Yet, Powell left us with a warning concerning this matter that is quite important given economic stimulus plans currently being discussed:
But the lesson should be clear that socializing failed businesses -- whether in housing, health care or in Detroit -- is not a long-term solution. Expanding government's intrusion into the private sector doesn't come without great risk. The renewing and self-correcting nature of the private sector is largely lost in the public sector, where accountability is impaired by obfuscation of responsibility, and where special interests benefit even when the public good is ill-served.
George Washington also warned against excessive partisanship, which distracts public councils and enfeebles public administration. Rather than blaming the party in power or the party formerly in power, the nation should stop living in denial of the mistakes of both parties.
Spreading failure across the entire economy risks turning a recession into a depression. Regulatory reform now must foster responsible behavior and financial accountability. Far better for our citizenry and businesses to have a strength and resourcefulness that comes from creativity, honesty and self-reliance than to have a growing dependence on a profligate government.
Powell touched on a lot of issues here that should be at the front of the current stimulus debate but sadly aren't.
In particular, the partisanship in the nation today prevents an honest assessment of the past thereby dooming us to repeat the same mistakes.
Take for example the Great Depression. For almost 80 years the left and their media minions have done everything within their power to blame all that era's ills on Herbert Hoover while crediting Franklin D. Roosevelt with the eventual economic recovery despite the former presiding over only two years of the Depression.
Yet, after eight years of unprecedented federal spending under Roosevelt, the unemployment rate was still a staggering 14.6 percent in 1940, and the Gross Domestic Product was still under its pre-Depression level.
Isn't this important, especially since our federal debt is already quite high?
Unfortunately, because of the partisanship, such can't be discussed. The left have so much time and money invested in Roosevelt supposedly being the greatest president of the 20th century that an honest assessment of what did and did not work back then is verboten.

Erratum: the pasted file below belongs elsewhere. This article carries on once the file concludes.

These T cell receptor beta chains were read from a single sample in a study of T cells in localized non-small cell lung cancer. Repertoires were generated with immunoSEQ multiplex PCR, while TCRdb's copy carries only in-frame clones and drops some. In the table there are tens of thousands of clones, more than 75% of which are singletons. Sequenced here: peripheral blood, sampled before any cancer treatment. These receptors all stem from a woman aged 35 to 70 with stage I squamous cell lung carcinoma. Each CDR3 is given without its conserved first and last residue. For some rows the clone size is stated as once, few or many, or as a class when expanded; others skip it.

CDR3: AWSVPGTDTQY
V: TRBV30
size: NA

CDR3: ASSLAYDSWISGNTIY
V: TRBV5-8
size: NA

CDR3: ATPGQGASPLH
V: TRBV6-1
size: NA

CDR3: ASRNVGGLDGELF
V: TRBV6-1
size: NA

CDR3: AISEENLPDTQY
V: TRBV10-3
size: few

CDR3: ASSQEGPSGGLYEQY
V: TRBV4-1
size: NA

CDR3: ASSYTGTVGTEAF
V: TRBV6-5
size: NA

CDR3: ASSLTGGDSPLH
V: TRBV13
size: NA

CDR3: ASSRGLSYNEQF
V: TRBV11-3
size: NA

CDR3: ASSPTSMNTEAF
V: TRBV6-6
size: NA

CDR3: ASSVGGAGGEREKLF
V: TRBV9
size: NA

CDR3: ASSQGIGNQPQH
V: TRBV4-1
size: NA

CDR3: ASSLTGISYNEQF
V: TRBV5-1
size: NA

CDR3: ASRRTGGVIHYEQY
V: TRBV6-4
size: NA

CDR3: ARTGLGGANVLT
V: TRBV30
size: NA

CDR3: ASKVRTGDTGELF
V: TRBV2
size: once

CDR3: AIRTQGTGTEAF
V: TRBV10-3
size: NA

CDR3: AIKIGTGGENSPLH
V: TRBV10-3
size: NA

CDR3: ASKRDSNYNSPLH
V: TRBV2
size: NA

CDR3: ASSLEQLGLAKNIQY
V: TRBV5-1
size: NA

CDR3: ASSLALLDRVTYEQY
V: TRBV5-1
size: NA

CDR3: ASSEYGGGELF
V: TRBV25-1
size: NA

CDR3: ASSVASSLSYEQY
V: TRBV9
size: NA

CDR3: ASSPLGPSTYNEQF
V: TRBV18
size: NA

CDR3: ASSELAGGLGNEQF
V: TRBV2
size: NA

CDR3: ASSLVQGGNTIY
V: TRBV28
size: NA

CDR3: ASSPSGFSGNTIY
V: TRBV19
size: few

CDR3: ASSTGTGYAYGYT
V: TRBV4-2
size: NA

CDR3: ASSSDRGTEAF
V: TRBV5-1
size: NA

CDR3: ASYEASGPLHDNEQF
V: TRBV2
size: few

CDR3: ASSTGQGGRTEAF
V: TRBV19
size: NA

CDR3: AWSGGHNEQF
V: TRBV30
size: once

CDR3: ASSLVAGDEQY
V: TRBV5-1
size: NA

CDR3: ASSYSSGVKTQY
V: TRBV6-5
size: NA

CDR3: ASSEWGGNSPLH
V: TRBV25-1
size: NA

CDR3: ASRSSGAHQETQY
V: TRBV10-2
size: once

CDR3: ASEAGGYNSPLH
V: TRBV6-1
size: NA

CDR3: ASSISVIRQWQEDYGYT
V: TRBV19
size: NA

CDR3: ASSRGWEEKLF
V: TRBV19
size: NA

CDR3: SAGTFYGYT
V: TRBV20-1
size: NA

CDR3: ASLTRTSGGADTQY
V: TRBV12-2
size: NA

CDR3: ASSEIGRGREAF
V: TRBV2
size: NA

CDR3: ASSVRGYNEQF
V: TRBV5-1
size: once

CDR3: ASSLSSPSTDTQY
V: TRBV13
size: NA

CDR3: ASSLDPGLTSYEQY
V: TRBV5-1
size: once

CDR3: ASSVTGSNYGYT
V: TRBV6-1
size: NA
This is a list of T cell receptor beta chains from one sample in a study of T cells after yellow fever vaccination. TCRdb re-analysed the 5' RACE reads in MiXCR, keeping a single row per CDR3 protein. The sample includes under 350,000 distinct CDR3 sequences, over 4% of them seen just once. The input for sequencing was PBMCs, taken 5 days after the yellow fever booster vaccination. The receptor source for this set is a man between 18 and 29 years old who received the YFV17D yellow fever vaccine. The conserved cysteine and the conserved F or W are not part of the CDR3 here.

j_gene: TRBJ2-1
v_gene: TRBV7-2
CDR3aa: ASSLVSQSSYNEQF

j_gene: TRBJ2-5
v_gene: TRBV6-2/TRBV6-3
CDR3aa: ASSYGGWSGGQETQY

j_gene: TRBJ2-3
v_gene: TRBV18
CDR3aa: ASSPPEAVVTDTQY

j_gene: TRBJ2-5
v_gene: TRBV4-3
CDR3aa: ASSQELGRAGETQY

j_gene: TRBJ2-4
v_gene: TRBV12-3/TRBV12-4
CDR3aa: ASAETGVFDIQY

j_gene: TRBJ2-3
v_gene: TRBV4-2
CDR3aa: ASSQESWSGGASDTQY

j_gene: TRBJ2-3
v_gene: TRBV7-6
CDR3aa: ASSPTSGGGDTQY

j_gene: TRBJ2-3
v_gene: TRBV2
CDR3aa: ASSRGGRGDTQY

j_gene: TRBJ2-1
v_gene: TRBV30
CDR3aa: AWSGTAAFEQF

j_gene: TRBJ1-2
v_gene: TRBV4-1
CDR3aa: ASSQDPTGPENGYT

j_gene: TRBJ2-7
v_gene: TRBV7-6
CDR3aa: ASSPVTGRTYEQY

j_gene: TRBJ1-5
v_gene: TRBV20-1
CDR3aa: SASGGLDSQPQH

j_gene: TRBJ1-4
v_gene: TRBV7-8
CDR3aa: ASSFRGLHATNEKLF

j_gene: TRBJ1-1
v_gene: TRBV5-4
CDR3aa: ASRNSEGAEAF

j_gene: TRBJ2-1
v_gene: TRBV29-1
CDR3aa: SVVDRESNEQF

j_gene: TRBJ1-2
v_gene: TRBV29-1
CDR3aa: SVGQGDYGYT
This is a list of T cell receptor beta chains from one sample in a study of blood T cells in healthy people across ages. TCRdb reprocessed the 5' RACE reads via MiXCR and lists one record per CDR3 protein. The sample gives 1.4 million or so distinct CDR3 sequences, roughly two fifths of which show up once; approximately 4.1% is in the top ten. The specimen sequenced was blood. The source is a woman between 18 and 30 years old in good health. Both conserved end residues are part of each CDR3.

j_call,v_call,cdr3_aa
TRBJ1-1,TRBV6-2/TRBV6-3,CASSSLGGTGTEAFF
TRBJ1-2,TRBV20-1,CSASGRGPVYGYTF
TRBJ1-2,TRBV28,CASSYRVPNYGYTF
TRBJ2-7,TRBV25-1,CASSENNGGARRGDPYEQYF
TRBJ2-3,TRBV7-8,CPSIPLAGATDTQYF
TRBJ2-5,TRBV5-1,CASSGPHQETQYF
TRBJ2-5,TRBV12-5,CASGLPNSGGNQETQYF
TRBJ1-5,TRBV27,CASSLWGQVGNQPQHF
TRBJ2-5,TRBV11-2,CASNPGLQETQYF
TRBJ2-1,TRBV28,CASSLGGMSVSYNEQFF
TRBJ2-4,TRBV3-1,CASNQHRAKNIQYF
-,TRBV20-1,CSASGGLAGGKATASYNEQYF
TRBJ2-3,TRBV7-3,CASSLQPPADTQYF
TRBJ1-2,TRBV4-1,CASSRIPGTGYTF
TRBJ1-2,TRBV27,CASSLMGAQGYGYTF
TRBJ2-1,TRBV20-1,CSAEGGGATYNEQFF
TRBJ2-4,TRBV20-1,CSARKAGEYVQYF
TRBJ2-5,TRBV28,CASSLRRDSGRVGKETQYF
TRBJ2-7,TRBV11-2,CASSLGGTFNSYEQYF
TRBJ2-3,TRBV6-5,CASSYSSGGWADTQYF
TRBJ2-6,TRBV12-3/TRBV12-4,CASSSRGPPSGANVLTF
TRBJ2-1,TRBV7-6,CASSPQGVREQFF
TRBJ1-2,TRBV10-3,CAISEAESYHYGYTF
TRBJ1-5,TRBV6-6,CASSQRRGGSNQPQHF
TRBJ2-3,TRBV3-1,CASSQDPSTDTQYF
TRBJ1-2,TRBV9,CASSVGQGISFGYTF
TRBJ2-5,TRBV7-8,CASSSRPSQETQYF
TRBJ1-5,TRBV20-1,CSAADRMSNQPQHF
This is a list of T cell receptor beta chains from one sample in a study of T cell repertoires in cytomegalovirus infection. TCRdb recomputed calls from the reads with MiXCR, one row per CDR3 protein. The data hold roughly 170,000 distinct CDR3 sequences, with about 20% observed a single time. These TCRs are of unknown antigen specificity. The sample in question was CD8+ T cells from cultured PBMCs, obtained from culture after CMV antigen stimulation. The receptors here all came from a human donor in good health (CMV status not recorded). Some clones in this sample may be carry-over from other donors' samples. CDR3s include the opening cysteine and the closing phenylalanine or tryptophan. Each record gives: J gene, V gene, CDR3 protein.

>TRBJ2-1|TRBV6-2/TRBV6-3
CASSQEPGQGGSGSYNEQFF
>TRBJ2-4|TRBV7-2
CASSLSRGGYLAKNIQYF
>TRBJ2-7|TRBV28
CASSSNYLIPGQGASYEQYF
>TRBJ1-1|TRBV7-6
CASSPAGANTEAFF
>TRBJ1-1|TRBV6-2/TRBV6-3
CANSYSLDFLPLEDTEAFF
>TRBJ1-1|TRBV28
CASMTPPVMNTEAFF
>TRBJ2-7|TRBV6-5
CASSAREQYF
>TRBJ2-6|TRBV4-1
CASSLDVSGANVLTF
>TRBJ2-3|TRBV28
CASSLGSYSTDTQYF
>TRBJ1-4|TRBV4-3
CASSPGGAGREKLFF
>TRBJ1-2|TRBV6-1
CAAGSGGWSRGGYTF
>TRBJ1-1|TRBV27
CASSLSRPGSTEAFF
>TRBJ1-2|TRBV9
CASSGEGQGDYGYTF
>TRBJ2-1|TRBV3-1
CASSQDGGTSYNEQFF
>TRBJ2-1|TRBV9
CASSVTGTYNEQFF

But isn't that absurd? Assuming we really are on the verge of another Depression -- an assumption I don't necessarily agree with yet, mind you -- shouldn't we be examining everything we did before and during the last one in order to chart a more effective course this time?
The fact is the last Depression began in 1931 and despite all Roosevelt's good intentions didn't end until America entered World War II in 1941. Once the war ended, we went back into a very serious recession suggesting that nothing Roosevelt implemented had a lasting positive economic impact.
Isn't this relevant, especially given the Congressional Budget Office's report last week predicting current stimulus plans will actually hurt the economy in the long run?
Sadly, the answer is "No," for the left are so protective of Roosevelt's legacy that any analysis of his economic policies is totally unacceptable even as our nation grapples with solutions to our current financial problems.
Is this the way adults should behave? Is this really the best we can get from our elected officials?
Given the known failings and wastefulness of last year's TARP, wouldn't we be well-advised to halt all current stimulus discussions until a thorough and impartial analysis of previous plans -- INCLUDING those implemented by us during the '30s and by Japan during the '90s -- was accomplished thereby increasing the likelihood of success while reducing the chance of us making exactly the same mistakes?
If the answer is "No," the only conclusion is that Party, at this critical juncture in our nation's history, is indeed more important than policy, and partisanship is asphyxiating our capital.
George Washington must be rolling over in his grave.